Uptight perfectionist Beth is having a very bad time. After a fitful night’s sleep, she learns that her young daughter has answered the door to the eponymous man with a blue hat who has one message – he’s coming for Beth. She then begins to spawn awful, murderous thoughts towards her child, and the people of her sleepy New England town also start to become aggressive as insomnia takes hold of the population. As the blame for everyone’s madness turns on her, Beth must remember what she did to start it all off, and she realises she must pay a terrible price to restore any peace to the community.
Oh, and there’s a shrunken head with weirdly seductive powers.
Now, let’s be clear, the writing style will either pull you along with it, or you’ll close the story in utter frustration. The first chapter is initially off-putting, especially if you’re used to the more streamlined styles of modern writers. Apologies for the generalisation there but this is worth bearing in mind.
However, after the initial culture shock, it becomes far more readable from then on. If you can survive reams of passive sentences, you will also have to be able to tolerate being trapped in the head of a main character who is self-righteous, petty, shrill, shallow, and pretty much everything you wouldn’t want to be and would run a mile from. With that in mind, watching her break down is fascinating. There’s considerable enjoyment to be had by hoping something really awful will eventually happen to her. It certainly kept us reading. Yes, she’s got some sympathetic aspects and the Man with the Blue Hat is perhaps pushing her to be more terrible than she would normally be. Still, anything pleasant about her is regularly drowned out by the suffocating miasma of her many, many hateful thoughts.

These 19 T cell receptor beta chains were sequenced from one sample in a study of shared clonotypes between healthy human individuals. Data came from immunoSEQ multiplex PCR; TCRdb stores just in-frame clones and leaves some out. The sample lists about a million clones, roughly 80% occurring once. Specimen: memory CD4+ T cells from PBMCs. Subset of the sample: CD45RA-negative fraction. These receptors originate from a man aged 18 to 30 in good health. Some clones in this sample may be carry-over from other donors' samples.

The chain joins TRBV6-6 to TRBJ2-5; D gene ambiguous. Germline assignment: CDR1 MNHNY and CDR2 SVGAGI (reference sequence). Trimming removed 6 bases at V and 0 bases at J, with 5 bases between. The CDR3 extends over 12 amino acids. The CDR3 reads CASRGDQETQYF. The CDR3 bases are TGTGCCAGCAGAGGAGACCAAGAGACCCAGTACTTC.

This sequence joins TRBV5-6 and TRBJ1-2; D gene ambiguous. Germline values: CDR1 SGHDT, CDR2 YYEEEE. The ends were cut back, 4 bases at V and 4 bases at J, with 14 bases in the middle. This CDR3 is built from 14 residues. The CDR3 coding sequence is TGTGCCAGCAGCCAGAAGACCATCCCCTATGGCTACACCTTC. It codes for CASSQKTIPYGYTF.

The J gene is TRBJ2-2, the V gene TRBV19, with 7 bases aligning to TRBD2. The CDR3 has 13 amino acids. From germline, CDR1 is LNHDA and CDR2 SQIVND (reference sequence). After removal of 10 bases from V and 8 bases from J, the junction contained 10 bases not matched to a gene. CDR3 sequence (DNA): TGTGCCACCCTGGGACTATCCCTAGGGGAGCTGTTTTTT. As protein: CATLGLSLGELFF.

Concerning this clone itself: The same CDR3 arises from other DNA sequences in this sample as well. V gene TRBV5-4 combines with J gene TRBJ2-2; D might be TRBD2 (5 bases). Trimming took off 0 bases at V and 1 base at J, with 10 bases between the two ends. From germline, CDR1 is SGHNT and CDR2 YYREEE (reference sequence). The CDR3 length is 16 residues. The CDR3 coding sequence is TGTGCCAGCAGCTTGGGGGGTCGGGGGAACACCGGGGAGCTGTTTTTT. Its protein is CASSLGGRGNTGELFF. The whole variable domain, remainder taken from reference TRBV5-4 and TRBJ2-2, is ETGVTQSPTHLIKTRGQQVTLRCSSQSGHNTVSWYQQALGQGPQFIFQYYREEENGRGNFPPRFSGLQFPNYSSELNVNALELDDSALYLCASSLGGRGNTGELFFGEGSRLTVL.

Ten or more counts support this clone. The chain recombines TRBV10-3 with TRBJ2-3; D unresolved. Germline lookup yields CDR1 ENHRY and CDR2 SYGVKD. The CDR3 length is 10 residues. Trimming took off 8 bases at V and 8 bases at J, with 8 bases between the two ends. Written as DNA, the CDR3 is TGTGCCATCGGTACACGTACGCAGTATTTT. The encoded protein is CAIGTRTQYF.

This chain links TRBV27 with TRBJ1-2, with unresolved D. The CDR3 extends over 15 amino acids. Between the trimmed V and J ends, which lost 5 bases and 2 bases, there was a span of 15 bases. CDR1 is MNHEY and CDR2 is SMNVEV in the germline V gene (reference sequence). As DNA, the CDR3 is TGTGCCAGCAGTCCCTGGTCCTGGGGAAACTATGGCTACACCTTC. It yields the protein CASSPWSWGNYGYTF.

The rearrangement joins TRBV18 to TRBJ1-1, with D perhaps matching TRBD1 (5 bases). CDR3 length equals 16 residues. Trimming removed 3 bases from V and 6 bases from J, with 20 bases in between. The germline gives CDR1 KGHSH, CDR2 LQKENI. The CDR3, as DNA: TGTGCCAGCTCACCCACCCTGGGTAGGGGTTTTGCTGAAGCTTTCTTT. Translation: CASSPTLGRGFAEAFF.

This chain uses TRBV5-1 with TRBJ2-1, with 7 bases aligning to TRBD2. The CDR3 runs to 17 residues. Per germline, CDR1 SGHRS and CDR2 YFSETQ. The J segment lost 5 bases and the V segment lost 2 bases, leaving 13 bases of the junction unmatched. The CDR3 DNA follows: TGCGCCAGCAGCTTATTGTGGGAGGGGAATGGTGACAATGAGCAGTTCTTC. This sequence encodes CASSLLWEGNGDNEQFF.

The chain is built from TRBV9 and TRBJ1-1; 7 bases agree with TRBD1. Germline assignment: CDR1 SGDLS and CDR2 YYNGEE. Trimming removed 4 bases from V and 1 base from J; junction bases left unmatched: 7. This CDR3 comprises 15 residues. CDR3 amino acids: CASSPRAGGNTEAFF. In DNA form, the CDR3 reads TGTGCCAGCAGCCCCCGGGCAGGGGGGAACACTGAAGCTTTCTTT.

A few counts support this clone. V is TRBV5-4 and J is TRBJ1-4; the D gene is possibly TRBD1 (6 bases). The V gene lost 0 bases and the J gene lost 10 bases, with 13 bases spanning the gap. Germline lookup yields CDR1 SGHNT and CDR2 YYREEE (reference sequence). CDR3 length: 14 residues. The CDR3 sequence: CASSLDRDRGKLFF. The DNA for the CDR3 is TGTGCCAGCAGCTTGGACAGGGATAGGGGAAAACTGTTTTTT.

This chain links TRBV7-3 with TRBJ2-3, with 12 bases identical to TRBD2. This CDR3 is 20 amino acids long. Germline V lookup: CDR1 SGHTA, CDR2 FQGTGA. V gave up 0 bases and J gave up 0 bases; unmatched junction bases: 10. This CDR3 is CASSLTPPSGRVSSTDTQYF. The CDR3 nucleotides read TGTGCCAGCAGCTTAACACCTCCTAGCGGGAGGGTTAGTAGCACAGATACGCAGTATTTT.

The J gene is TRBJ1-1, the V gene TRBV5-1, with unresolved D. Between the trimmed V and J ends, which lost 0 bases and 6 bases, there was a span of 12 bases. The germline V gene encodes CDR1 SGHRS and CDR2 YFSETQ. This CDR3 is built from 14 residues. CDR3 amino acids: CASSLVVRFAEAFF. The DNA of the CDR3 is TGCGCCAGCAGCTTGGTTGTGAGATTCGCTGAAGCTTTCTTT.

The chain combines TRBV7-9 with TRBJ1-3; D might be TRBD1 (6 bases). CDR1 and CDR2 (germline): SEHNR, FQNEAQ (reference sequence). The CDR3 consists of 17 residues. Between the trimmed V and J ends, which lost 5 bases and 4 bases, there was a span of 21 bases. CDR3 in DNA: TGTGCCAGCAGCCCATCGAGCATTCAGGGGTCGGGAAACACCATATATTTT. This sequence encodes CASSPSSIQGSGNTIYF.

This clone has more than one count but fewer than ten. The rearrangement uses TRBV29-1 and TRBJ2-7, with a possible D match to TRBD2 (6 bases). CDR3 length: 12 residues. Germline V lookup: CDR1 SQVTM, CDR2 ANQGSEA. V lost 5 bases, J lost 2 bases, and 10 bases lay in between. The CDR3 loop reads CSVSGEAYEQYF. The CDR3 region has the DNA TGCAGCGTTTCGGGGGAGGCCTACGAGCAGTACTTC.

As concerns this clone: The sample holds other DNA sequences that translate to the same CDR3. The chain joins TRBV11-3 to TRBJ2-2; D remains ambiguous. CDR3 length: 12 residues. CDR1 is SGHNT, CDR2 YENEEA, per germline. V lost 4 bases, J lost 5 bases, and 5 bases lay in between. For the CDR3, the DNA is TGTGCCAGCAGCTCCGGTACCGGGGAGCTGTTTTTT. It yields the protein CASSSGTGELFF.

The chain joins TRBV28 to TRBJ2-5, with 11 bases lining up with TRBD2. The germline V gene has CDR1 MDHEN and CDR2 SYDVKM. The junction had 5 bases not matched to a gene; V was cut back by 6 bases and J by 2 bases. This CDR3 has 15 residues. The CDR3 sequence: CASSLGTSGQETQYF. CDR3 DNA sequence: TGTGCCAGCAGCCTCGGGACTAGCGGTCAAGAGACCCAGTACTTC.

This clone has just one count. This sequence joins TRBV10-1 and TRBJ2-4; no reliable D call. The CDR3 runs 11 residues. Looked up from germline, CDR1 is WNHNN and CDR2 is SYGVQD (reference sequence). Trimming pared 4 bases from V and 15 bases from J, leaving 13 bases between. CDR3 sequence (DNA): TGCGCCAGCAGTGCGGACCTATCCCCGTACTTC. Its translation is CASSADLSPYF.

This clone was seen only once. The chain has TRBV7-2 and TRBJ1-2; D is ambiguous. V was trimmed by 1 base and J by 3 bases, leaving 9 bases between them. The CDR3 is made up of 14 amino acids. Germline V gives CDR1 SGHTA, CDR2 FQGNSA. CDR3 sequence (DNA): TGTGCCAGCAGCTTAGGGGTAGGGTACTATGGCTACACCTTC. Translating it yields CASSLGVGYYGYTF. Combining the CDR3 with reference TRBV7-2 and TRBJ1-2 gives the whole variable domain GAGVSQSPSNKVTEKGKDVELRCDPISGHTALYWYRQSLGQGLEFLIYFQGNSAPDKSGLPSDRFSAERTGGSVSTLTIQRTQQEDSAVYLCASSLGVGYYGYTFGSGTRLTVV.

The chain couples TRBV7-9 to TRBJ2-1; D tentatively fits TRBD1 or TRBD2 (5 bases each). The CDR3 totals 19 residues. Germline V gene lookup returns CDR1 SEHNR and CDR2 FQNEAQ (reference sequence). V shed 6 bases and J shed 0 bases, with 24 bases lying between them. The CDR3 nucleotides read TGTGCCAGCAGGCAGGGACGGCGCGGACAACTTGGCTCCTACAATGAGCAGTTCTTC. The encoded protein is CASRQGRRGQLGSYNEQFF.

But, the prose also has buckets of energy. A gruesome and exciting storyline kept us reading on without complaining too much, and there are some brilliantly arresting moments to look out for. The shrunken head’s first appearance will slink around in your mind for days afterwards, and the dreadful effects of insomnia and devilish suggestion on the hapless, gossipy town are great fun to read. By fun we obviously mean ‘horrific events happening to unwitting innocent characters’, which we love on the Eyeball as much as the next Stephen King fan. As much as we hated the main character, reading events from her perspective felt like we were also being infected by the madness consuming the town, and from that angle the story was very effectively executed. Even so, it’s rather unsatisfying that Beth herself has less to do with the very final outcome, beyond efforts to resist the hideous urges taking hold of her. Perhaps that makes this more of a gothic novel.
So while it’s initially overwritten, and splashed with trite sentences here, and batters you with a breathlessly shrill (but surprisingly enjoyable) main character, at its gristly heart this is a really good story that we were happy to stick with until the bitter end. We simply couldn’t look away until the mystery had been revealed and the guilty parties justly, or perhaps, unjustly, dealt with. It challenged our perspective on what makes a satisfying story, and that’s a good thing. Because, dear Eyeballers, it is very clear that Beth is going crazy, and you’re stuck in there with her. To get through the crazy, you’ve gotta deal with it too.
So read Man with the Blue Hat with an extremely open mind, and you’ll get a glimpse of something truly extraordinary. The book rattles along at an involving pace – although some more editing to cut back a little more really wouldn’t hurt – and you will get angry, pleased, angry again and ultimately, glad you gave it a try. Fair warning though. On completion of the story, you may well need to soak Beth from your brain with a really liberal dose of vodka. Does that make her a strong character? Is it a good story? Its sheer relentlessness will compel you to complete it.
The Haunted Eyeball was given a free review copy.
Also of interest
Coming on 20th June 2013: Man With the Blue Hat Author Interview with Wendy Potocki.